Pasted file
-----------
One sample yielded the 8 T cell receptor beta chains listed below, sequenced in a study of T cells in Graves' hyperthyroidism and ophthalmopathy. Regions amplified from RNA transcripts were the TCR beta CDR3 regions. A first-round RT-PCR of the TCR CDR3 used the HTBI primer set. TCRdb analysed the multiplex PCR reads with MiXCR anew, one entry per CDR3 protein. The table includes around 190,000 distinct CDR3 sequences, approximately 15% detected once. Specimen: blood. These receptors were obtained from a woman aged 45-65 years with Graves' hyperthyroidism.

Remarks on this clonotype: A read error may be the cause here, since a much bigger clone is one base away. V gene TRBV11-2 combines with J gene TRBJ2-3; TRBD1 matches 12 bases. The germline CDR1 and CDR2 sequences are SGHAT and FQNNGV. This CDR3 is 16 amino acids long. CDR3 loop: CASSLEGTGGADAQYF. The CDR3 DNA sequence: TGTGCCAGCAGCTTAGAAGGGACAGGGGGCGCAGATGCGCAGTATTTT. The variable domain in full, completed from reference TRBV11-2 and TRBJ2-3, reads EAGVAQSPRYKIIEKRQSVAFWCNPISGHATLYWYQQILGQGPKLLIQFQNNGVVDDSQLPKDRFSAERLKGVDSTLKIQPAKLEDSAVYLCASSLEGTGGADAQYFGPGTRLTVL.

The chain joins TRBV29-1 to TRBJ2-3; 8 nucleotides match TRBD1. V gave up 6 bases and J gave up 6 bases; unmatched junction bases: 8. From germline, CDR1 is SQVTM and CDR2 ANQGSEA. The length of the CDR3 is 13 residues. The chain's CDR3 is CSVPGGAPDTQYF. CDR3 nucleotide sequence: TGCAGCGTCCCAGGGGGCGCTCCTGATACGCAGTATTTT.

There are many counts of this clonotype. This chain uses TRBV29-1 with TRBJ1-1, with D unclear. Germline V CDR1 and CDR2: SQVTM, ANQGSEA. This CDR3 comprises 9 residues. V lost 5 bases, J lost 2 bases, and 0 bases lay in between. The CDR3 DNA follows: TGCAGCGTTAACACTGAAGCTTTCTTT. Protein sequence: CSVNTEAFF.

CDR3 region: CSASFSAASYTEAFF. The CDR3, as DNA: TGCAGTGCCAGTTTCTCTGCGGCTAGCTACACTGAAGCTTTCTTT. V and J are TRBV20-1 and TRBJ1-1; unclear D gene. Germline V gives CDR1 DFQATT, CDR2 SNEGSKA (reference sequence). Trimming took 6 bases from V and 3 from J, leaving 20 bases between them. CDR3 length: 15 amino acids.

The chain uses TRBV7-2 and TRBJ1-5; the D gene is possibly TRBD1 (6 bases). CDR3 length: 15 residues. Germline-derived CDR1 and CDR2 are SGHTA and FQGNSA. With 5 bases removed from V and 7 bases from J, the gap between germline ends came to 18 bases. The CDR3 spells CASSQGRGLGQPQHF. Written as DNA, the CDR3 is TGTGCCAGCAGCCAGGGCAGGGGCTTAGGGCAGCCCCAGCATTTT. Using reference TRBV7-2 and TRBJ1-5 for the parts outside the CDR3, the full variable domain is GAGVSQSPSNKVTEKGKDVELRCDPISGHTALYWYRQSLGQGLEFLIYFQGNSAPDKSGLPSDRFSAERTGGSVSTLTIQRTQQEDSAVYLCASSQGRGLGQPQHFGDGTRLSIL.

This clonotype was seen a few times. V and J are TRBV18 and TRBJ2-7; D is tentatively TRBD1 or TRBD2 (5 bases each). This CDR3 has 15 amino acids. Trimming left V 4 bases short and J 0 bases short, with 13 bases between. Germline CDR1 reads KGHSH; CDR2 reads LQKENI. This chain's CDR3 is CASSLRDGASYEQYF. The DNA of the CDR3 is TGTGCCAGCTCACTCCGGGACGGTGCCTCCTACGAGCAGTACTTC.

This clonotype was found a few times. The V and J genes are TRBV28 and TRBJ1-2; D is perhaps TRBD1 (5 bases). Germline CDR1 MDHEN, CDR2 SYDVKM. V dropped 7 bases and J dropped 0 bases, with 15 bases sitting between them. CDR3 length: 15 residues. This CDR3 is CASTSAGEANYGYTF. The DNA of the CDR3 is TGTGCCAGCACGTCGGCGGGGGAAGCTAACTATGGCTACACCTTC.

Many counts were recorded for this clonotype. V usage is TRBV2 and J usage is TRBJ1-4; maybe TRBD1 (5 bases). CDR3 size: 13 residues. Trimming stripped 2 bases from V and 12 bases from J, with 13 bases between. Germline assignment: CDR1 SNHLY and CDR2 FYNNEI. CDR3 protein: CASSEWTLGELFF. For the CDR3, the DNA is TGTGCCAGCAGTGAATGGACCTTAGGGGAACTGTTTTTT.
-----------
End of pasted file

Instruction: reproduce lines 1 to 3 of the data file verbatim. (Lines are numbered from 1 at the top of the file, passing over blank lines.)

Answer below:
One sample yielded the 8 T cell receptor beta chains listed below, sequenced in a study of T cells in Graves' hyperthyroidism and ophthalmopathy. Regions amplified from RNA transcripts were the TCR beta CDR3 regions. A first-round RT-PCR of the TCR CDR3 used the HTBI primer set. TCRdb analysed the multiplex PCR reads with MiXCR anew, one entry per CDR3 protein. The table includes around 190,000 distinct CDR3 sequences, approximately 15% detected once. Specimen: blood. These receptors were obtained from a woman aged 45-65 years with Graves' hyperthyroidism.

Remarks on this clonotype: A read error may be the cause here, since a much bigger clone is one base away. V gene TRBV11-2 combines with J gene TRBJ2-3; TRBD1 matches 12 bases. The germline CDR1 and CDR2 sequences are SGHAT and FQNNGV. This CDR3 is 16 amino acids long. CDR3 loop: CASSLEGTGGADAQYF. The CDR3 DNA sequence: TGTGCCAGCAGCTTAGAAGGGACAGGGGGCGCAGATGCGCAGTATTTT. The variable domain in full, completed from reference TRBV11-2 and TRBJ2-3, reads EAGVAQSPRYKIIEKRQSVAFWCNPISGHATLYWYQQILGQGPKLLIQFQNNGVVDDSQLPKDRFSAERLKGVDSTLKIQPAKLEDSAVYLCASSLEGTGGADAQYFGPGTRLTVL.

The chain joins TRBV29-1 to TRBJ2-3; 8 nucleotides match TRBD1. V gave up 6 bases and J gave up 6 bases; unmatched junction bases: 8. From germline, CDR1 is SQVTM and CDR2 ANQGSEA. The length of the CDR3 is 13 residues. The chain's CDR3 is CSVPGGAPDTQYF. CDR3 nucleotide sequence: TGCAGCGTCCCAGGGGGCGCTCCTGATACGCAGTATTTT.